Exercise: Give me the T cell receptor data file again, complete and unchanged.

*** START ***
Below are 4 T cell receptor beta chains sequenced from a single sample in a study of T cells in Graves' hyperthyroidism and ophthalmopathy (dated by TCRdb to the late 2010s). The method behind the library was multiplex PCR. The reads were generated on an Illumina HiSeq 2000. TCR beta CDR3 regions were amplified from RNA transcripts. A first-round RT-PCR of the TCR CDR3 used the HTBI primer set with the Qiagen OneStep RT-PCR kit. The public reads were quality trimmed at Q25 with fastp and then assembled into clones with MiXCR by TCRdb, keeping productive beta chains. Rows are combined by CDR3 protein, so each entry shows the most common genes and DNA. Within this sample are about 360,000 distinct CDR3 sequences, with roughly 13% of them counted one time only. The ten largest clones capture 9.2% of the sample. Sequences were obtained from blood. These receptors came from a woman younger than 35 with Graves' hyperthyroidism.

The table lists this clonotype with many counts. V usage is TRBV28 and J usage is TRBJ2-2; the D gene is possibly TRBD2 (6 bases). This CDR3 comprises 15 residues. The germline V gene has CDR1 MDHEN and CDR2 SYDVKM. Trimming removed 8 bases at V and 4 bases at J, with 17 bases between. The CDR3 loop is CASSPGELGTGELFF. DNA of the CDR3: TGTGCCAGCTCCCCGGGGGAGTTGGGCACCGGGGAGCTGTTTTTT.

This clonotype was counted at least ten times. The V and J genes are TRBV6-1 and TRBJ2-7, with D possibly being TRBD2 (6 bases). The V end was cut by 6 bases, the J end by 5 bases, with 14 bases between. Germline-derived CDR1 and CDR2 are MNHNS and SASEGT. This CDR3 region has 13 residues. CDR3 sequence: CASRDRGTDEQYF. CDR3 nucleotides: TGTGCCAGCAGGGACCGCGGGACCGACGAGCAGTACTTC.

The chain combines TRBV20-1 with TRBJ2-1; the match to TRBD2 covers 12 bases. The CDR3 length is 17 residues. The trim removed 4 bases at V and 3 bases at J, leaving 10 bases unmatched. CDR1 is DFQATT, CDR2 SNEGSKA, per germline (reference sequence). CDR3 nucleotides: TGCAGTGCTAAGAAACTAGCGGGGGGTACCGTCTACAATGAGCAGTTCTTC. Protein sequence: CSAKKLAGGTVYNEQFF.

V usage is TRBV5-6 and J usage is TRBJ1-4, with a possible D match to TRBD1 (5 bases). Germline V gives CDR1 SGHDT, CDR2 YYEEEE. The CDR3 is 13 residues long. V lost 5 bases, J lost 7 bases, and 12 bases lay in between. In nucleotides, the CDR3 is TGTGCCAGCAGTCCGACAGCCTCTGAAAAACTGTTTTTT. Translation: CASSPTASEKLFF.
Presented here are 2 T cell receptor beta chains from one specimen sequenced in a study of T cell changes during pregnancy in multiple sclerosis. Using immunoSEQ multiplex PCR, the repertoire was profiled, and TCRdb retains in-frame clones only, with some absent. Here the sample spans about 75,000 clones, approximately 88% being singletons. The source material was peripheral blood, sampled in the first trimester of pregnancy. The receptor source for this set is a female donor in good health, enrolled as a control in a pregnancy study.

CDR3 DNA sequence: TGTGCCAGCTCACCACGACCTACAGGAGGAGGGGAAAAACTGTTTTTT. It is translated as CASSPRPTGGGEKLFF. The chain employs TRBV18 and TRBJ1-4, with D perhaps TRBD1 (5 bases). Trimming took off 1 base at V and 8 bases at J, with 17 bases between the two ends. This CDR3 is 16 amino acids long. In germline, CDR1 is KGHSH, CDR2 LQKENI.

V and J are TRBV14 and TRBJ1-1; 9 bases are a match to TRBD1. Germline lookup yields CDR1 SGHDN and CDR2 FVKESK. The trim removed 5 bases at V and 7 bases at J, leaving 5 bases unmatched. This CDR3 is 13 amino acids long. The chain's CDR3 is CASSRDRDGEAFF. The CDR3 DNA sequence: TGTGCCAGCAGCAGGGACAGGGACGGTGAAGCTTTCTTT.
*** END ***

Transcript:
Below are 4 T cell receptor beta chains sequenced from a single sample in a study of T cells in Graves' hyperthyroidism and ophthalmopathy (dated by TCRdb to the late 2010s). The method behind the library was multiplex PCR. The reads were generated on an Illumina HiSeq 2000. TCR beta CDR3 regions were amplified from RNA transcripts. A first-round RT-PCR of the TCR CDR3 used the HTBI primer set with the Qiagen OneStep RT-PCR kit. The public reads were quality trimmed at Q25 with fastp and then assembled into clones with MiXCR by TCRdb, keeping productive beta chains. Rows are combined by CDR3 protein, so each entry shows the most common genes and DNA. Within this sample are about 360,000 distinct CDR3 sequences, with roughly 13% of them counted one time only. The ten largest clones capture 9.2% of the sample. Sequences were obtained from blood. These receptors came from a woman younger than 35 with Graves' hyperthyroidism.

The table lists this clonotype with many counts. V usage is TRBV28 and J usage is TRBJ2-2; the D gene is possibly TRBD2 (6 bases). This CDR3 comprises 15 residues. The germline V gene has CDR1 MDHEN and CDR2 SYDVKM. Trimming removed 8 bases at V and 4 bases at J, with 17 bases between. The CDR3 loop is CASSPGELGTGELFF. DNA of the CDR3: TGTGCCAGCTCCCCGGGGGAGTTGGGCACCGGGGAGCTGTTTTTT.

This clonotype was counted at least ten times. The V and J genes are TRBV6-1 and TRBJ2-7, with D possibly being TRBD2 (6 bases). The V end was cut by 6 bases, the J end by 5 bases, with 14 bases between. Germline-derived CDR1 and CDR2 are MNHNS and SASEGT. This CDR3 region has 13 residues. CDR3 sequence: CASRDRGTDEQYF. CDR3 nucleotides: TGTGCCAGCAGGGACCGCGGGACCGACGAGCAGTACTTC.

The chain combines TRBV20-1 with TRBJ2-1; the match to TRBD2 covers 12 bases. The CDR3 length is 17 residues. The trim removed 4 bases at V and 3 bases at J, leaving 10 bases unmatched. CDR1 is DFQATT, CDR2 SNEGSKA, per germline (reference sequence). CDR3 nucleotides: TGCAGTGCTAAGAAACTAGCGGGGGGTACCGTCTACAATGAGCAGTTCTTC. Protein sequence: CSAKKLAGGTVYNEQFF.

V usage is TRBV5-6 and J usage is TRBJ1-4, with a possible D match to TRBD1 (5 bases). Germline V gives CDR1 SGHDT, CDR2 YYEEEE. The CDR3 is 13 residues long. V lost 5 bases, J lost 7 bases, and 12 bases lay in between. In nucleotides, the CDR3 is TGTGCCAGCAGTCCGACAGCCTCTGAAAAACTGTTTTTT. Translation: CASSPTASEKLFF.
Presented here are 2 T cell receptor beta chains from one specimen sequenced in a study of T cell changes during pregnancy in multiple sclerosis. Using immunoSEQ multiplex PCR, the repertoire was profiled, and TCRdb retains in-frame clones only, with some absent. Here the sample spans about 75,000 clones, approximately 88% being singletons. The source material was peripheral blood, sampled in the first trimester of pregnancy. The receptor source for this set is a female donor in good health, enrolled as a control in a pregnancy study.

CDR3 DNA sequence: TGTGCCAGCTCACCACGACCTACAGGAGGAGGGGAAAAACTGTTTTTT. It is translated as CASSPRPTGGGEKLFF. The chain employs TRBV18 and TRBJ1-4, with D perhaps TRBD1 (5 bases). Trimming took off 1 base at V and 8 bases at J, with 17 bases between the two ends. This CDR3 is 16 amino acids long. In germline, CDR1 is KGHSH, CDR2 LQKENI.

V and J are TRBV14 and TRBJ1-1; 9 bases are a match to TRBD1. Germline lookup yields CDR1 SGHDN and CDR2 FVKESK. The trim removed 5 bases at V and 7 bases at J, leaving 5 bases unmatched. This CDR3 is 13 amino acids long. The chain's CDR3 is CASSRDRDGEAFF. The CDR3 DNA sequence: TGTGCCAGCAGCAGGGACAGGGACGGTGAAGCTTTCTTT.